As Louisville and Michigan prepare to face each other on Sunday afternoon at Indianapolis' Banker's Life Fieldhouse, flashbacks to prior meetings between Rick Pitino and John Beilein coached teams bounce through the minds of college basketball pundits and fans alike.
The pair have met a number of times during Pitino's Louisville tenure. While they coached against each twice as Big East rivals while Beilein guided West Virginia, the two most memorable meetings came in 2005, a season prior to the Cardinals joining the league, and most notably in 2013 when U of L met Beilein's Michigan Wolverines in the 2013 NCAA Championship.
"I don't know how many times, but we've always had bizarre games," Pitino said in reference to the prior meetings against Beilein-coached teams.
The two split their Big East meetings, including a thrilling Big East tournament quarterfinals contest won by the Cardinals, but those two get eclipsed by a 2005 meeting in the Elite and the 2013 title game. In 2005, the Cardinals erased a 20-point deficit to edge the Mountaineers to advance to the Final Four, while in 2013, U of L overcame a 12-point first half deficit to win the program's third NCAA title.
While comparisons to those prior teams can be made - the Cardinals pressing defense and the Wolverines three-point shooting - these squads have formed their own unique identities.
Those Louisville teams had experience on their side, this year's U of L team is fairly new to the vibe of an NCAA tournament. Those Beilein teams were considered to be strong contenders for a run at the national title, while this year's Wolverine's needed an unexpected late-season run just to make the NCAA postseason.
Michigan's improbable run began following a scare on a Detroit runway. The plane that was scheduled to take them to the Big Ten Conference tournament abandoned takeoff at the last moment and skidded from the end of the runway. Shaken from that moment, the Wolverine's have been anything but since. They have used a hot-shooting offense to win four straight games and claim the conference tournament title and used that run to catapult that momentum into the NCAA tournament where they connected on 16-of-29 beyond the three-point arc to outlast Oklahoma State in a 92-91 opening-round win on Friday.
The Cardinals will need to play well on both ends of the court to hold off one of the nation's hottest teams.
"They have all the ingredients that add up to great runs," Pitino said on Saturday. "They shoot well from the foul line. They shoot well from the field. They're a much-improved defensive team as the season's gone on. They're extremely well coached at the fundamentals of the game, and then they have as tough a point guard as there is in the college game from a mental standpoint."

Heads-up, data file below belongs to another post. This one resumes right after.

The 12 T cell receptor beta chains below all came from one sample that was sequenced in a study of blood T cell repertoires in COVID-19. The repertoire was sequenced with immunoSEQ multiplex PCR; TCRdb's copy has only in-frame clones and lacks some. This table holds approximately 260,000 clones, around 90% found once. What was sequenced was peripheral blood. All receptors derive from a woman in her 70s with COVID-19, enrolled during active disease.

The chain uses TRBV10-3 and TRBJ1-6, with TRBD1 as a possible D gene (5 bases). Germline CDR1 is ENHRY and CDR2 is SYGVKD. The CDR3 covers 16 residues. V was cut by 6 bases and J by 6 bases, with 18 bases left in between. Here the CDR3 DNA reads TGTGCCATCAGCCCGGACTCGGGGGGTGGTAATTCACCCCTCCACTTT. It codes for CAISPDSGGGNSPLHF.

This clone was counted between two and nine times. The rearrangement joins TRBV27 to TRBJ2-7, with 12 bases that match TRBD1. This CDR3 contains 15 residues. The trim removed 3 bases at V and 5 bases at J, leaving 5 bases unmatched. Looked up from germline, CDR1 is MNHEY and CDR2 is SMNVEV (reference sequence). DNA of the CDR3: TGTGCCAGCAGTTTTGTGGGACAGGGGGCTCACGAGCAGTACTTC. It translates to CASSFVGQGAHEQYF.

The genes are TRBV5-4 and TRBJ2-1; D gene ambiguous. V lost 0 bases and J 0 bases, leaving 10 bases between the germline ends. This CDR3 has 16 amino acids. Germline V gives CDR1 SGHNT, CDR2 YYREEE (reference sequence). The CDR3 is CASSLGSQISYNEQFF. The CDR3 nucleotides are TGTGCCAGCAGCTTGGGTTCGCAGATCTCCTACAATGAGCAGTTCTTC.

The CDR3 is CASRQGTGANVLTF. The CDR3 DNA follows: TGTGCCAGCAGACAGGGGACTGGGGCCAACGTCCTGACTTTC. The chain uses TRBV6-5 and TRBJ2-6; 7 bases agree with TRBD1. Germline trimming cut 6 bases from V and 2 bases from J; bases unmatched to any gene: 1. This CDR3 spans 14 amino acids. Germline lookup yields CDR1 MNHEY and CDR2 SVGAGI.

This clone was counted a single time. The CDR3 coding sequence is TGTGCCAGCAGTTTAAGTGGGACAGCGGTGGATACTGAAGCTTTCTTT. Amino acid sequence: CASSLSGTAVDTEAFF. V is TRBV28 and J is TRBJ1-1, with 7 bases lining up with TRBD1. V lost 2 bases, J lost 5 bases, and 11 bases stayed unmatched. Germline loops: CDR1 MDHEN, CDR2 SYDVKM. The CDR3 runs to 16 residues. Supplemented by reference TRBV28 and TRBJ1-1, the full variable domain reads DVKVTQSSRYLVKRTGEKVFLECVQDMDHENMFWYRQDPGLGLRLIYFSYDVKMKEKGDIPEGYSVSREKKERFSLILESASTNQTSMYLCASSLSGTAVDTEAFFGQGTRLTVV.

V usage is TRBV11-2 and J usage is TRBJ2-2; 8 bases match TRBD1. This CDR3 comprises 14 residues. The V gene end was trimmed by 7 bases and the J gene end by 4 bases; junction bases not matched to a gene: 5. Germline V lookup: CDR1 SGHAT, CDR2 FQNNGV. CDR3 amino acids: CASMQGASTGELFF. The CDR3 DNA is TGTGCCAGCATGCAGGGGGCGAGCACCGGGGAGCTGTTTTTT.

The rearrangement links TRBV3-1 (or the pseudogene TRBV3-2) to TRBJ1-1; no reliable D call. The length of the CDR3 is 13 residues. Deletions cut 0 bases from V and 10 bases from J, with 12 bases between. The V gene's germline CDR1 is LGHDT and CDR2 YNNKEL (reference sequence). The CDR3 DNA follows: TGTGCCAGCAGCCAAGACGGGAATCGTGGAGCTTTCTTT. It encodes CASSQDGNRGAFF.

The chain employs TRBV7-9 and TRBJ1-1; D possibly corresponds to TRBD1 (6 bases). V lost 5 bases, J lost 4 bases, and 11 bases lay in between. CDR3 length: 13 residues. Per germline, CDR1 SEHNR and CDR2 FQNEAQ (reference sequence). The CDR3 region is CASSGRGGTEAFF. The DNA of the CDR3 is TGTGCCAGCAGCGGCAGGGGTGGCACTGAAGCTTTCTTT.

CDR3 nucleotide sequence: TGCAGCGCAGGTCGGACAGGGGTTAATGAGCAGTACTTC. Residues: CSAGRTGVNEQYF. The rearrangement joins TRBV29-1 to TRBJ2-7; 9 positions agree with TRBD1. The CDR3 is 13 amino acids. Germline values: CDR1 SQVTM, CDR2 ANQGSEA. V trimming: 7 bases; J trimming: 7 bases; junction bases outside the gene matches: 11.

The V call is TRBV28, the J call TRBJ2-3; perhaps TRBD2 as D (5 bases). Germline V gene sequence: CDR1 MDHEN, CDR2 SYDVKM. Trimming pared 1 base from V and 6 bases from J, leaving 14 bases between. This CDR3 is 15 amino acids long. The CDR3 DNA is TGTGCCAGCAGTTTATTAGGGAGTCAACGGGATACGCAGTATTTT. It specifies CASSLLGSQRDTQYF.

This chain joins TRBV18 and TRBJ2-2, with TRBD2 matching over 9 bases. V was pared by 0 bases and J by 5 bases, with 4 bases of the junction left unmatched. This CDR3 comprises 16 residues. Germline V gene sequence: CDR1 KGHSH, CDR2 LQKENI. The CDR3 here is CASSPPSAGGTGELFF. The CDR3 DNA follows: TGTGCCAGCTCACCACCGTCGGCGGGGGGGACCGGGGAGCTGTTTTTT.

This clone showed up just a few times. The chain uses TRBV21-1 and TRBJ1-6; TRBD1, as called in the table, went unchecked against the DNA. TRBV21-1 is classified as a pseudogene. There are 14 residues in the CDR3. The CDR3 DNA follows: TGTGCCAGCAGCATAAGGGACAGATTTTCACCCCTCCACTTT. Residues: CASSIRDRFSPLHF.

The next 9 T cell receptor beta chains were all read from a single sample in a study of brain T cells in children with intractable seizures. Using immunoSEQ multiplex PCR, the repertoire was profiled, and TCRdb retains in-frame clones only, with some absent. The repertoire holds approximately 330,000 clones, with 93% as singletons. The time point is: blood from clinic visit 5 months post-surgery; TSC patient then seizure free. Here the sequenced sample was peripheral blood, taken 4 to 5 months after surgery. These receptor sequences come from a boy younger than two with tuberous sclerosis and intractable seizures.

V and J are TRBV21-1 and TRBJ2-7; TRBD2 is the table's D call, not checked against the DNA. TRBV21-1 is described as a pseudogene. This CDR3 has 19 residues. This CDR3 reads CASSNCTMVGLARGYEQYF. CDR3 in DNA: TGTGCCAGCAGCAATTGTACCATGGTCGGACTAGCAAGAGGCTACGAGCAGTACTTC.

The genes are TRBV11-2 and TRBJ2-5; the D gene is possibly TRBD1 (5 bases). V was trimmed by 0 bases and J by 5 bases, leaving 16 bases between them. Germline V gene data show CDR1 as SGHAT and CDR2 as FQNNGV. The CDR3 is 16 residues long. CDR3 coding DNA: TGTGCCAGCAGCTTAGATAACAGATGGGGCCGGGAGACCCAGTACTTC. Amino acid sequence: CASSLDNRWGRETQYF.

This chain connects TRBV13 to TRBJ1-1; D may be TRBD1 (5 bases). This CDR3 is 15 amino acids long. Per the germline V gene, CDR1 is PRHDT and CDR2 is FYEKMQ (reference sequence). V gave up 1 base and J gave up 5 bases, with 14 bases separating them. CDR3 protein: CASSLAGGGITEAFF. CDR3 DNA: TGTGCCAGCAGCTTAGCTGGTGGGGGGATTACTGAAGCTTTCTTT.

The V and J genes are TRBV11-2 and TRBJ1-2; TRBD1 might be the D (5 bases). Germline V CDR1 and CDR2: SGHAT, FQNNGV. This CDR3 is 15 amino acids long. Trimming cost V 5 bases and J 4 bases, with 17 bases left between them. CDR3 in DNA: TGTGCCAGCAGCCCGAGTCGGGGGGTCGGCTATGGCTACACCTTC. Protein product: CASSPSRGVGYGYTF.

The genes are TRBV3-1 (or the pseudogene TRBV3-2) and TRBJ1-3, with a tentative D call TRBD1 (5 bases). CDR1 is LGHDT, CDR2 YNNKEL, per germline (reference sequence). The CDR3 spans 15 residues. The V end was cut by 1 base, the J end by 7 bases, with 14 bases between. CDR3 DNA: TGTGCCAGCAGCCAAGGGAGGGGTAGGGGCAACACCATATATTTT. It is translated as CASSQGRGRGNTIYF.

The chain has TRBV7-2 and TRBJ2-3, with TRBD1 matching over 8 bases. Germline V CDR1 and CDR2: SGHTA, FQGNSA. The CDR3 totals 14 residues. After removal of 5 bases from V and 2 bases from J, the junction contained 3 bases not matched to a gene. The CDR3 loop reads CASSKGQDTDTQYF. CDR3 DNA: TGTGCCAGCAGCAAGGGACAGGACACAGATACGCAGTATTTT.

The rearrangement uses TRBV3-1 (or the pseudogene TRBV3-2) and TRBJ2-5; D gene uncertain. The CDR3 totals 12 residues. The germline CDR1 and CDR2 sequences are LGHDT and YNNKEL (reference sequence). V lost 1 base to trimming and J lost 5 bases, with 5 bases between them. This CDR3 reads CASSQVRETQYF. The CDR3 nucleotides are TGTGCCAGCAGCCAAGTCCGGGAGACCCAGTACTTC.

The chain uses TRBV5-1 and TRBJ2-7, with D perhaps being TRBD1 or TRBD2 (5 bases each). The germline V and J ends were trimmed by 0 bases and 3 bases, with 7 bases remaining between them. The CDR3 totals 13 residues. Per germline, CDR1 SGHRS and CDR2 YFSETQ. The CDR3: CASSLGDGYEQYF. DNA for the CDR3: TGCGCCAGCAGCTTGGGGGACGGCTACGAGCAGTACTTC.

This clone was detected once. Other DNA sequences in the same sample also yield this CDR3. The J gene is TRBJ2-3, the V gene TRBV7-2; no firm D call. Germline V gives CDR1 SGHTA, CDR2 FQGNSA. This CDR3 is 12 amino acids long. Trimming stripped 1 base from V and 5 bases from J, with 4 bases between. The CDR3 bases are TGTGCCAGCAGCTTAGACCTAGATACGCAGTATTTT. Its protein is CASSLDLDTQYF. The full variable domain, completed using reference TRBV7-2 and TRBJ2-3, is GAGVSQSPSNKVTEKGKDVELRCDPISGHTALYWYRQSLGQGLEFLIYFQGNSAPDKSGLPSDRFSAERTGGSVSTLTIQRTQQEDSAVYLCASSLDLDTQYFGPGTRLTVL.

Preparing to slow Michigan has been limited and will prove difficult. Despite facing the nation's most-challening schedule this season, Pitino warns that Michigan provides an unique look for his team.
"There's nobody similar this year, and we had the number one schedule in the nation that I can say plays like Michigan," he said. "You have to beat them, because if you put them to the line, they're going to make their free throws. If you give them open looks, they're going to make their 3s. If you overplay them, they're going to go back door."
Louisville, which is seeking to reach its 22nd Sweet 16 and fifth in the last six years, is expected to use defense to fuel its offense against the Wolverines. The Cardinals have proven difficult to shoot the long-ball against for much of the season, limiting opponents to just 31.6 percent from beyond the arc.
"They're going to play hard pressure, sometimes soft pressure," Michigan head coach John Beilein said. "You're going to see some type of full court just soft stuff. And you're going to see a matchup zone, regular zone. You're going to see regular man-to-man, switching man-to-man. We've seen all those things. In a one-day prep, it's hard. It's hard for both teams."
If history does indeed repeat, expect the bizarre to surface once again.
Tip-off is scheduled for 12:10 pm, with CBS carrying the broadcast.